Whether or not you agree with me about His Trumpedness, I hope that you will agree that we need to do a better job of teaching our children in school to gather and evaluate evidence and to devise and answer arguments. Informal (at least) logic needs to be required in every curriculum—elementary, secondary, and university. I’m not going to rag on anyone who doesn’t want to take the time to think through my As, Bs, and Xs above. You have other things to do, and maybe I haven’t made a very clear presentation. But I am concerned that we have multiple millions of voters who don’t think clearly, don’t believe that they can think clearly, don’t believe that it matters whether they can or not, lash out resentfully when anyone suggests that they are not thinking well but should, and nevertheless feel entitled (and are in fact entitled!) to decide who should occupy our political offices. It is a culture of arrogant ignorance. And increasingly, its only argument is the stupidest sort of tu quoque: No! You’re arrogant. (Well, on that one they might often have a prima facie case.) You’re ignorant. (Nope.) Your news (well-researched and substantiated reporting by highly competent journalists) is fake news. (Nope. There are different spins, but the difference between advocacy and lying is morally and materially significant.) This is depressing. It’s worse than all the schoolyard “Your mom does X!” retorts because the schoolyard kids know they’re just talking trash.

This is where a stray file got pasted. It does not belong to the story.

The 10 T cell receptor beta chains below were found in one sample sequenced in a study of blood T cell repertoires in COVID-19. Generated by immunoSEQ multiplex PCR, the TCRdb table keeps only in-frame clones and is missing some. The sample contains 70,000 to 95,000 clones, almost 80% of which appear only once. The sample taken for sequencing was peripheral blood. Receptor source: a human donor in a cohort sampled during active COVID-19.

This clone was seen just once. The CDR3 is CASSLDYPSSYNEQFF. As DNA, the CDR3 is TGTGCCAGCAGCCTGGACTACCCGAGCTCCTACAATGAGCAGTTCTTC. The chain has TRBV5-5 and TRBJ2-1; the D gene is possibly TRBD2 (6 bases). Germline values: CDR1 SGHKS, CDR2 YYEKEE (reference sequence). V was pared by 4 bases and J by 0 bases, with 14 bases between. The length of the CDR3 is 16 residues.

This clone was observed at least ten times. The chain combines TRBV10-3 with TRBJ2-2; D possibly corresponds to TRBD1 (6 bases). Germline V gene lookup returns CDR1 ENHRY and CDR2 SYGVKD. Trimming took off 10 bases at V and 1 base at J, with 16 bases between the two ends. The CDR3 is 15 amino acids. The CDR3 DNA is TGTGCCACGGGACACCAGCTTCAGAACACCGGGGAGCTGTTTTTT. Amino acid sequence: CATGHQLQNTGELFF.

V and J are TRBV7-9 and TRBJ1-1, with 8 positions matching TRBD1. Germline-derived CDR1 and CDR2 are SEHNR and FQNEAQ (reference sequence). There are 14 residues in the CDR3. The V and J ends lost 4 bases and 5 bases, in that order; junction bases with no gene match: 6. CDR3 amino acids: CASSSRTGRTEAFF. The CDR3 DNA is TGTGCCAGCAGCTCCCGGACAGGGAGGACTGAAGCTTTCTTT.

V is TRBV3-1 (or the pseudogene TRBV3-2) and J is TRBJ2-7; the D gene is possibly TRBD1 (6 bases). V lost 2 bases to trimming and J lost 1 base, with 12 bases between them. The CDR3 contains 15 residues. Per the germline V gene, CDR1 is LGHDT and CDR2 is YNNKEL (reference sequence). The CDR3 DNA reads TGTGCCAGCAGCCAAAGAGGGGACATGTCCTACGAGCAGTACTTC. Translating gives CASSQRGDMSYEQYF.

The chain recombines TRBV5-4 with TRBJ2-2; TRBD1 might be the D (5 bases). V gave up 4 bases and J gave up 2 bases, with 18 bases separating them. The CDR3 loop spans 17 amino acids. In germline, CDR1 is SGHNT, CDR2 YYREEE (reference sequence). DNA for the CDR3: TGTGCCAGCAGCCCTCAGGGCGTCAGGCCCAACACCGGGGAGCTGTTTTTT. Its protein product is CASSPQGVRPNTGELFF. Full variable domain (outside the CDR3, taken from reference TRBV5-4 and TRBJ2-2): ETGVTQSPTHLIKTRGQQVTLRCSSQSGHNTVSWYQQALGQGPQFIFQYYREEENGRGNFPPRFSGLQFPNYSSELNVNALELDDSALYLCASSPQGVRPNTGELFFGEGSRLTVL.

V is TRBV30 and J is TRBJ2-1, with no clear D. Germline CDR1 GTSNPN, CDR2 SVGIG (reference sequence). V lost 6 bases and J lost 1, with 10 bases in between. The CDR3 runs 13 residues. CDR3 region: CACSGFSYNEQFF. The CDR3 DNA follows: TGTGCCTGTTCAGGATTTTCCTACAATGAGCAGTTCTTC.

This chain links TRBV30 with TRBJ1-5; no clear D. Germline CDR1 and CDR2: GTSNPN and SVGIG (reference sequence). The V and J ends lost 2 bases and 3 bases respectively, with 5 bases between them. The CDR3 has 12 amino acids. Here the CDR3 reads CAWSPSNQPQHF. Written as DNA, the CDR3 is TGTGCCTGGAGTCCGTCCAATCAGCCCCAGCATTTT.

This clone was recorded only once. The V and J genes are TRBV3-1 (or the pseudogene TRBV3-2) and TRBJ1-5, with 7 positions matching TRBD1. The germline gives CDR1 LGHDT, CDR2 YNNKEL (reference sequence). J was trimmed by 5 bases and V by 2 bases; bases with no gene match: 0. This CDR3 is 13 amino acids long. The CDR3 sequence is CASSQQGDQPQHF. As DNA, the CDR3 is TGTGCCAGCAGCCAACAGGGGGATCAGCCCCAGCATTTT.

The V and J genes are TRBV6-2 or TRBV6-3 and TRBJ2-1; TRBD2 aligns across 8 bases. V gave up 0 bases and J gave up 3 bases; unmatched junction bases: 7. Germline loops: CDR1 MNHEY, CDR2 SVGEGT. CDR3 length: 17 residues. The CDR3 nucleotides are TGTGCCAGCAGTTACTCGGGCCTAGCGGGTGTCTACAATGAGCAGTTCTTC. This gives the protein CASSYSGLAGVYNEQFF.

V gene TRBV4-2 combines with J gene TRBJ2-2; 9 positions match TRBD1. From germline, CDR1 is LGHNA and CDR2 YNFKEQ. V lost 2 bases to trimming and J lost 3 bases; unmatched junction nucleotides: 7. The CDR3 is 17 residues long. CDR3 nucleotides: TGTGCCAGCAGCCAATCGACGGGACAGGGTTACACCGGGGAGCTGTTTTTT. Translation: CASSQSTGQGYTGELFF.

The answer, if there is one: If we want to keep our democracy, we must not only assert that every citizen has the right to his or her opinion or preference; we also have to believe in and act on the truth that no one is hopelessly ignorant, that (almost) everyone can—and has a responsibility to—acquire enough information, enough intellectual competence, and enough moral virtue to make sound choices in our political life together. I hope that thousands and thousands of our young people who now see clearly, and complain loudly about, the general ignorance of our population will feel moved to quit “protesting” and devote themselves to the good work of educating our young—by which I mean not indoctrinating them in this or that ideology but training them to read, listen, and think well for themselves, and for the common good.
We need to quit the trash-talking and trash-thinking and say to each other: Tu quoque—you also—are capable of reading, hearing, understanding, thinking, and deciding well, and as your friend I expect you to do so, and I expect you to help me to do so. And then, to turn this tu quoque, this omnes quoque which is the indispensable sine qua non of democracy, from aspiration to achievement, we need lots of “activists” in the form of very smart, very dedicated teachers. And for our adults, we need thousands of skilled and infinitely patient sponsors and facilitators of serious conversation in all the spaces in which our people meet each other, face-to-face (which is best) or virtually (more difficult, but we have to try to redeem these virtual spaces), in mutually accountable and mutually affirming relationships.